Several lines of evidence support the team’s conclusions. In addition to field studies, the researchers used a variety of laboratory techniques to analyze and date the rocks. Past changes in Earth’s magnetic field, recorded in the magnetization of the rocks, provide one method of dating. Called magnetostratigraphy, this analysis was performed in Coe’s laboratory at UCSC. Another dating technique used in the study, called apatite fission-track analysis, is based on the damage trails left in apatite crystals by the decay of radiogenic isotopes.

The researchers also discovered volcanic rock in an area of the central plateau south of the Hoh Xil Basin. The flat bed of hardened lava lies on top of tilted and folded layers of sedimentary rocks; geochronology techniques dated it to 40 million years ago.

“The presence of these flat-lying volcanic rocks tells us that the sedimentary rock was deformed prior to the volcanism, and it extends the age of volcanism in this part of Tibet from 15 million to 40 million years ago,” Lippert said.

In the Himalayas, the team found fossils of marine plankton called radiolarians that turned out to be 5 million years younger than any previously discovered marine fossils from that area. The discovery narrows the window of time during which the Himalayas could have been uplifted. When the central part of the Tibetan plateau was uplifted more than 40 million years ago, Mount Everest and the rest of the Himalayas were still part of a deep ocean basin, Zhao said.

The Himalayan region is very complicated, however, and other groups are working to determine the timing of its uplift more precisely, said Lippert. “Our main contribution has been the data we gathered from the north-central part of the plateau, which has not been well studied,” he said.

Zhao noted that the U.S. researchers could not have gained access to this area without the support of their Chinese colleagues. This long-term collaboration has included exchanges of graduate students between UCSC and Chinese universities, as well as opportunities for UCSC undergraduates to conduct field research in Tibet. “It has been a very good research collaboration, with a strong educational component as well,” Zhao said.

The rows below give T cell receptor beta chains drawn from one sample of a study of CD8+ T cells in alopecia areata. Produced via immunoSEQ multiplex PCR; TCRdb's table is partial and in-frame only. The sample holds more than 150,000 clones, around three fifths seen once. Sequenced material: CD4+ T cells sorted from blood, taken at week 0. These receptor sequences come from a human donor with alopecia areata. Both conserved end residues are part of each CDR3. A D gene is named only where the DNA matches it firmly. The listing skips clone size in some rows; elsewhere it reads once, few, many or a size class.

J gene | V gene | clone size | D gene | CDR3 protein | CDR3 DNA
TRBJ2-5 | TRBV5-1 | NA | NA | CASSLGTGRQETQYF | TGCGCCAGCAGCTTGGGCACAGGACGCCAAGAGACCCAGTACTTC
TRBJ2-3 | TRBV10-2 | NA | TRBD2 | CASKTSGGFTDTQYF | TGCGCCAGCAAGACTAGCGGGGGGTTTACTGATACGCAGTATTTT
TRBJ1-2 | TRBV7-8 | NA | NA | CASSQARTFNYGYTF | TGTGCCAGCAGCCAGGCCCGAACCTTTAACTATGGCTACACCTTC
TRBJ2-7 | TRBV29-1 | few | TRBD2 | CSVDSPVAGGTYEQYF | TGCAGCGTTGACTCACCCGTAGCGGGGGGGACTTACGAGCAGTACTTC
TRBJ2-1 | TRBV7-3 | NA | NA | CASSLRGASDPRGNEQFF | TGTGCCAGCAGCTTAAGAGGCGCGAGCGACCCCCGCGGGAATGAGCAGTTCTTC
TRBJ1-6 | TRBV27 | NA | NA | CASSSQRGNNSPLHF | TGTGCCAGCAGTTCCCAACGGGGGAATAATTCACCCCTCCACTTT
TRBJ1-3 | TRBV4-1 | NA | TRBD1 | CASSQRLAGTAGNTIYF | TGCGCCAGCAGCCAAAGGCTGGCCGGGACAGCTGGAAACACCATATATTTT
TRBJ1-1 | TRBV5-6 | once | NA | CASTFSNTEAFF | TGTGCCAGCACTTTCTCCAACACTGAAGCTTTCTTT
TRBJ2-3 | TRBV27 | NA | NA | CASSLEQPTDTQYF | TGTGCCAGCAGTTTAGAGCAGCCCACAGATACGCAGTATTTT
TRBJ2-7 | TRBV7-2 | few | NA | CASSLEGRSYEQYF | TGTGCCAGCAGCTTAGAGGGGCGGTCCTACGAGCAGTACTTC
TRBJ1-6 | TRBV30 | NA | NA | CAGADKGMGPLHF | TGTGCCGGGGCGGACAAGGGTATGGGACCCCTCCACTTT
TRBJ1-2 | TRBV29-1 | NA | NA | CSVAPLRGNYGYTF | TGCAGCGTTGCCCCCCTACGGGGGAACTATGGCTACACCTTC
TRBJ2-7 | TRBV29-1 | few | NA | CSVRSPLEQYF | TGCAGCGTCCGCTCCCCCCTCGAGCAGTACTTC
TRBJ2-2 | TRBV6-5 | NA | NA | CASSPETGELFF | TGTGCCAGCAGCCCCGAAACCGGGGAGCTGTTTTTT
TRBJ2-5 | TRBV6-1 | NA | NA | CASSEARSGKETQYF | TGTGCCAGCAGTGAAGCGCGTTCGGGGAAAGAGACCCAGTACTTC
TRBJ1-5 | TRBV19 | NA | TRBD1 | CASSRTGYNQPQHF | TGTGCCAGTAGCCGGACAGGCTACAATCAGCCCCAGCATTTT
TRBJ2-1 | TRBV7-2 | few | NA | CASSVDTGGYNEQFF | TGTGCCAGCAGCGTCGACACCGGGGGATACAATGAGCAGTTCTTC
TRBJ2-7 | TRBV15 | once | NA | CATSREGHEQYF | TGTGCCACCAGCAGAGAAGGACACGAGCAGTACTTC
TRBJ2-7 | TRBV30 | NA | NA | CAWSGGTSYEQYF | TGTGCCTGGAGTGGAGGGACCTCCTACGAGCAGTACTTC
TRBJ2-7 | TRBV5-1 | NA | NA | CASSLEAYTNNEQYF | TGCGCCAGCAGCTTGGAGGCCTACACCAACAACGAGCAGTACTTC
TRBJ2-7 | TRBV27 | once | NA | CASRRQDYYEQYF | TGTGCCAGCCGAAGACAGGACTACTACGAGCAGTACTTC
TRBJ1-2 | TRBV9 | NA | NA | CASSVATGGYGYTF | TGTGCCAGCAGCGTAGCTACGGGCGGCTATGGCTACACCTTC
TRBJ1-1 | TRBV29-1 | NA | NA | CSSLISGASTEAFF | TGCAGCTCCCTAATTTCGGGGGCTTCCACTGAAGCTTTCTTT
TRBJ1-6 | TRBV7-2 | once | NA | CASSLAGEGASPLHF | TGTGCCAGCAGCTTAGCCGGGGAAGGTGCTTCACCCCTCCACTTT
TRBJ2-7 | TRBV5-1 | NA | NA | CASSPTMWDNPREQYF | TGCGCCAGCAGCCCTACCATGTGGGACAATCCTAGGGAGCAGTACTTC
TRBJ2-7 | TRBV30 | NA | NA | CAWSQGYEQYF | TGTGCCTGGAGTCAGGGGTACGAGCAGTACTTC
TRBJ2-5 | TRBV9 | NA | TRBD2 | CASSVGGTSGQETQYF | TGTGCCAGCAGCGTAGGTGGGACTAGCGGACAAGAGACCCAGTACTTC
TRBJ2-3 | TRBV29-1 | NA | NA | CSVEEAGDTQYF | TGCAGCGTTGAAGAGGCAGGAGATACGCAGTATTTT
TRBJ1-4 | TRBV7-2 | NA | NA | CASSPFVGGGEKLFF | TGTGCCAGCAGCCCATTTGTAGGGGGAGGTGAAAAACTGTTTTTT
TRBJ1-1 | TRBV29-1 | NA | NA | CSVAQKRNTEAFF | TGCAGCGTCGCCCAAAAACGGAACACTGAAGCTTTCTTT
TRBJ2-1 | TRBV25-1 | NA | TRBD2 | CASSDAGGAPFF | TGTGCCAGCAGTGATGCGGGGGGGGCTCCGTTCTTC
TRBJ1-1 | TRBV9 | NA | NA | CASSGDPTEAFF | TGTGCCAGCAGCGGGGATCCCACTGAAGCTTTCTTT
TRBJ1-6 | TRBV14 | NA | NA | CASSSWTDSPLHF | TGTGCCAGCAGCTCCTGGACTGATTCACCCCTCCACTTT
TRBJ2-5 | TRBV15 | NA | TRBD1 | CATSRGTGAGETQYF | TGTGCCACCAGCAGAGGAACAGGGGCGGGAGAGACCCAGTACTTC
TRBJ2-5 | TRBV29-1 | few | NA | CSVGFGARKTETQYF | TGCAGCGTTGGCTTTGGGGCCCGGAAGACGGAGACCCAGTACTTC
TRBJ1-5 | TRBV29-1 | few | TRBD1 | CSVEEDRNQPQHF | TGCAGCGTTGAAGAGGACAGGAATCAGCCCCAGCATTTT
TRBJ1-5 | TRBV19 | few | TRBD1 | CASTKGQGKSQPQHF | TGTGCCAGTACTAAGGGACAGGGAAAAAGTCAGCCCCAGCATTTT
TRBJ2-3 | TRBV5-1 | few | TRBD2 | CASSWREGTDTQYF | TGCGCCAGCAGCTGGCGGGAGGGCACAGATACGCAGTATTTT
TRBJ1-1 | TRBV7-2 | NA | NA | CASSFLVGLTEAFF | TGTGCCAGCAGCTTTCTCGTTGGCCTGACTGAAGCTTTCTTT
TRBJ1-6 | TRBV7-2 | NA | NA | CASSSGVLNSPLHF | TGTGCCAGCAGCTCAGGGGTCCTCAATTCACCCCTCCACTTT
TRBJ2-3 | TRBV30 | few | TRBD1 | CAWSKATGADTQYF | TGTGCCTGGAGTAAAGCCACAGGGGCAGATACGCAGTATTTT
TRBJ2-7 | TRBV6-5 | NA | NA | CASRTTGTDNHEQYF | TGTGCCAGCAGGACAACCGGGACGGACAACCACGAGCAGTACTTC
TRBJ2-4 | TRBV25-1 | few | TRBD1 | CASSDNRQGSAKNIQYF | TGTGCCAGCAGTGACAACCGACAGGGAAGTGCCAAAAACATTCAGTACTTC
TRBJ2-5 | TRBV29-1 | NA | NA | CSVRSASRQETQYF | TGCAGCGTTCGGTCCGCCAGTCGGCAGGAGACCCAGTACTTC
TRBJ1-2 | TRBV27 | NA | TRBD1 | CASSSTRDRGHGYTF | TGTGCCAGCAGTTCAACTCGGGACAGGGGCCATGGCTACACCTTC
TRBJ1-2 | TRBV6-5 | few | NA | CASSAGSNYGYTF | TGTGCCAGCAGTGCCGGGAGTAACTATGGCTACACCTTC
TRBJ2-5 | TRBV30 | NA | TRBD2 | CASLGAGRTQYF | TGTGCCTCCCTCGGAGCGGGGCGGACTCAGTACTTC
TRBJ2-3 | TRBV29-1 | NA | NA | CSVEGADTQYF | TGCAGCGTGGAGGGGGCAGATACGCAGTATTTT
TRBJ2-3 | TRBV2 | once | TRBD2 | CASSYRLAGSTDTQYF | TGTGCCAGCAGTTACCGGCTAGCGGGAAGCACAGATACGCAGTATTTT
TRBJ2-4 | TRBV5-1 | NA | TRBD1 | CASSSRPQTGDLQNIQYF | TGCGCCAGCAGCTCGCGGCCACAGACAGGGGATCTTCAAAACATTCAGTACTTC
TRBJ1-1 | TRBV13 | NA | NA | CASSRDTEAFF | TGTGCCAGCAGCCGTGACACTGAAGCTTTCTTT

In addition to Wang, Zhao, Lippert, and Coe, the coauthors of the paper include Zhifei Liu of Tongji University in Shanghai; Stephan Graham of Stanford University; Haisheng Yi, Lidong Zhu, and Shun Liu of Chengdu University of Technology in Chengdu; and Yalin Li of China University of Geosciences in Beijing. This research was supported in part by grants from the National Key Basic Research Program of China, the U.S. National Science Foundation, and the Institute of Geophysics and Planetary Physics at UCSC.

Current Major Flooding in U.S. a Sign of Things to Come

Map of US spring flood risk. (Credit: NOAA)
Map of US spring flood risk. (Credit: NOAA)

Major floods striking America’s heartland in March offer a preview of the spring seasonal outlook, according to NOAA’s National Weather Service. Several factors will contribute to above-average flood conditions, including record rainfall in some states and snow packs, which are melting and causing rivers and streams to crest over their banks. The week of March 15, more than 250 communities in a dozen states are experiencing flood conditions.

The science supporting NOAA’s short-term forecasts allows for a high level of certainty. National Weather Service forecasters highlighted potential for the current major flood event a week in advance and began working with emergency managers to prepare local communities for the impending danger.

“We expect rains and melting snow to bring more flooding this spring,” said Vickie Nadolski, deputy director of NOAA’s National Weather Service. “Americans should be on high alert to flood conditions in your communities. Arm yourselves with information about how to stay safe during a flood and do not attempt to drive on flooded roadways – remember to always turn around, don’t drown.”

Nadolski called on local emergency management officials to continue preparations for a wet spring and focus on public education to ensure heightened awareness of the potential for dangerous local conditions.

Above-normal flood potential is evident in much of the Mississippi River basin, the Ohio River basin, the lower Missouri River basin, Pennsylvania, New Jersey, most of New York, all of New England, and portions of the West, including Colorado and Idaho:

Heavy winter snow combined with recent rain indicates parts of Wisconsin and Illinois should see minor to moderate flooding, with as much as a 20 to 30 percent chance of major flooding on some rivers in southern Wisconsin and northern Illinois.

Current snow depth in some areas of upstate New York and New England is more than a foot greater than usual for this time of the year, which increases flood potential in the Connecticut River Valley.

Locations in the mountains of Colorado and Idaho have 150 to 200 percent of average water contained in snowpack leading to a higher than normal flood potential.